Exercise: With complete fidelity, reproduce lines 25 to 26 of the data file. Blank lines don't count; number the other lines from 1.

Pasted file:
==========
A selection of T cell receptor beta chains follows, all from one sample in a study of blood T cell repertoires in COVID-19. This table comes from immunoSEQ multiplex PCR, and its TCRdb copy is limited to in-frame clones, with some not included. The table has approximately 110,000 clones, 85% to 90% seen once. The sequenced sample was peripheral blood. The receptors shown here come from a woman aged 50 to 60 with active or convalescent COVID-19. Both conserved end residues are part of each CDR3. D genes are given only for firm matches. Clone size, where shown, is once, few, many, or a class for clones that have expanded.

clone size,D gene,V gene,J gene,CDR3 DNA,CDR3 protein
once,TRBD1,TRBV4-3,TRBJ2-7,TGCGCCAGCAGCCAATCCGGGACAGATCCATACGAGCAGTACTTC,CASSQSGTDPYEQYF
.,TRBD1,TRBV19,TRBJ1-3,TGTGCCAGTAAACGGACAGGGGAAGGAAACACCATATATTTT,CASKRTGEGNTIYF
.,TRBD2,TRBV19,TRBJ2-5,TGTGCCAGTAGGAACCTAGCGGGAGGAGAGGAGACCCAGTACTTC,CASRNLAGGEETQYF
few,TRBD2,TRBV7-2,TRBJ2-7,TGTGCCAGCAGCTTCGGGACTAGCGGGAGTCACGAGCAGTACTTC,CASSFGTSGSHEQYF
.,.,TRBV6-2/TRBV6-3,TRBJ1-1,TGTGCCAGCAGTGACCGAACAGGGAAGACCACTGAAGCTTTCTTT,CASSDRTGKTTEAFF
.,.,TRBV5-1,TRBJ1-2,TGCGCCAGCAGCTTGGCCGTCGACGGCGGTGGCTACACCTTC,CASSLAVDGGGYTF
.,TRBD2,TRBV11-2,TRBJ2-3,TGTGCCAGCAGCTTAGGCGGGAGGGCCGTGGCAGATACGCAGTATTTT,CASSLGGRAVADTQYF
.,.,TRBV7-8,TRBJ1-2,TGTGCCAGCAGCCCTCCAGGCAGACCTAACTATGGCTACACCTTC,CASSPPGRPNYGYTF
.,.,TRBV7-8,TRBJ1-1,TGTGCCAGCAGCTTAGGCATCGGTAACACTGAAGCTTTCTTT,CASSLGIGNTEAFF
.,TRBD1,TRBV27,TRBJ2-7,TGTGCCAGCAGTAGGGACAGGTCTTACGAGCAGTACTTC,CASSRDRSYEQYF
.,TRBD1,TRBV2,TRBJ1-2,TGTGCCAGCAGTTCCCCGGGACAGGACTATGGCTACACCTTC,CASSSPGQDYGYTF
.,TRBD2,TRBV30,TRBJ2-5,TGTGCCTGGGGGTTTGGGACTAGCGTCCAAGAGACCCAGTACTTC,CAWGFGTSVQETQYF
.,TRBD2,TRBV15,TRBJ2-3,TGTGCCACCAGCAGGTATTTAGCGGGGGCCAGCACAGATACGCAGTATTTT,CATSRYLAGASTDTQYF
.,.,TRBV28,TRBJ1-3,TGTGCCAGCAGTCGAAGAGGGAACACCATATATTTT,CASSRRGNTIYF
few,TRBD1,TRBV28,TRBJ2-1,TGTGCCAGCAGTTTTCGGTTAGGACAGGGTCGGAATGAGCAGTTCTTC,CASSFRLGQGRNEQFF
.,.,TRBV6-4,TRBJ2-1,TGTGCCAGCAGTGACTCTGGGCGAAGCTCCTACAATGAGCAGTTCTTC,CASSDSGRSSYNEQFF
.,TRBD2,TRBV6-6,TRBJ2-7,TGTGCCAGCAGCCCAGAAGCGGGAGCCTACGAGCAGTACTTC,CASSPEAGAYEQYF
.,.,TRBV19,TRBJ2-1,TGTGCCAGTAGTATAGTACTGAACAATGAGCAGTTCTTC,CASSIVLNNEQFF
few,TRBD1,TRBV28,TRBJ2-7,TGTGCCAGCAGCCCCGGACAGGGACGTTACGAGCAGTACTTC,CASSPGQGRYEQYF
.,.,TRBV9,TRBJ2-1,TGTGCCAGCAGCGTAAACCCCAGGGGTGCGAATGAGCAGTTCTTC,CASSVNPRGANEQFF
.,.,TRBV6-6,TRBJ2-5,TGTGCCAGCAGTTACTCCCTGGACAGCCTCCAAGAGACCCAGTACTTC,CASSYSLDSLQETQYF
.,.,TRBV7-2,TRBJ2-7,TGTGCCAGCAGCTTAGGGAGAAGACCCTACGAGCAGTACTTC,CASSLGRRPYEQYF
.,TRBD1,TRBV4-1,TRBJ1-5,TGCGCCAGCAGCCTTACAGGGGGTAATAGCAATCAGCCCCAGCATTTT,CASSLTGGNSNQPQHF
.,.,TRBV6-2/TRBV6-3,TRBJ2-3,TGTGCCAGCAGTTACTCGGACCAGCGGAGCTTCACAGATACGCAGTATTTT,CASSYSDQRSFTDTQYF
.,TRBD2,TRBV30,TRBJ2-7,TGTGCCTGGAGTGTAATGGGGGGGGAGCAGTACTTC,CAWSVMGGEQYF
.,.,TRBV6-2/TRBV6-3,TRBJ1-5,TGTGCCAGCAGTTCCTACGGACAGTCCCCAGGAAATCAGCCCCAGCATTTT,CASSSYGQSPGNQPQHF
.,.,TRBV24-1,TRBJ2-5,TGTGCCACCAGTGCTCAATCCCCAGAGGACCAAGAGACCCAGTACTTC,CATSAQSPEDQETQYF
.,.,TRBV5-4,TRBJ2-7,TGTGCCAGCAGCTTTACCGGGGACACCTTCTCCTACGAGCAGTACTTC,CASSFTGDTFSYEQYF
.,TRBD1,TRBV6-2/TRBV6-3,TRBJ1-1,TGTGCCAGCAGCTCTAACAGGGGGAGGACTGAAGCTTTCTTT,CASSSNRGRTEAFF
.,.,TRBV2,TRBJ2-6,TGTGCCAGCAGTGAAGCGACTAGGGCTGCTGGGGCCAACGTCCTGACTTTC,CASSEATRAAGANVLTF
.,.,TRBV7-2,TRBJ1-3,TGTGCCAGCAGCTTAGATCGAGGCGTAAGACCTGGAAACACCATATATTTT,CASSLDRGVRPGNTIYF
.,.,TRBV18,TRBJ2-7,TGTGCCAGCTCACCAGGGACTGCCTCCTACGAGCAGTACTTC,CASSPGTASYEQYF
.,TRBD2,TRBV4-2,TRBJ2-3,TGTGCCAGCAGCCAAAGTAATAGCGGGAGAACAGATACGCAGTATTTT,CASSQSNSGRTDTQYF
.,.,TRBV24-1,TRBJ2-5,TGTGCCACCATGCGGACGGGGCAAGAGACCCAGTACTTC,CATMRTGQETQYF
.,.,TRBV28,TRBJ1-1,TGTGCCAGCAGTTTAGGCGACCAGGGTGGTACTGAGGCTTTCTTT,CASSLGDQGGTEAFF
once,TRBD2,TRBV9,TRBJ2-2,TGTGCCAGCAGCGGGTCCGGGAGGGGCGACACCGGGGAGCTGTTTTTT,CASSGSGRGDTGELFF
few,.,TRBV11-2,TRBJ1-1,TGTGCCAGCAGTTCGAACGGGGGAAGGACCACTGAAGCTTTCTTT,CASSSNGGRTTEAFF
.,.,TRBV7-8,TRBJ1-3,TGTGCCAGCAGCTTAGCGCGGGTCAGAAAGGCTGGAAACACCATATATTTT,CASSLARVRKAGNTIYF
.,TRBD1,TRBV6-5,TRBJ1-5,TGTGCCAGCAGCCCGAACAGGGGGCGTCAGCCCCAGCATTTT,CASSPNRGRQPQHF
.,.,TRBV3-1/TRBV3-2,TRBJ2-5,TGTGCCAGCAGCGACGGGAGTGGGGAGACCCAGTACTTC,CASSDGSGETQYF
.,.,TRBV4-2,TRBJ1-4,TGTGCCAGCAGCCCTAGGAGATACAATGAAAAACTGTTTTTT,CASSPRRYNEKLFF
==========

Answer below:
.,TRBD1,TRBV4-1,TRBJ1-5,TGCGCCAGCAGCCTTACAGGGGGTAATAGCAATCAGCCCCAGCATTTT,CASSLTGGNSNQPQHF
.,.,TRBV6-2/TRBV6-3,TRBJ2-3,TGTGCCAGCAGTTACTCGGACCAGCGGAGCTTCACAGATACGCAGTATTTT,CASSYSDQRSFTDTQYF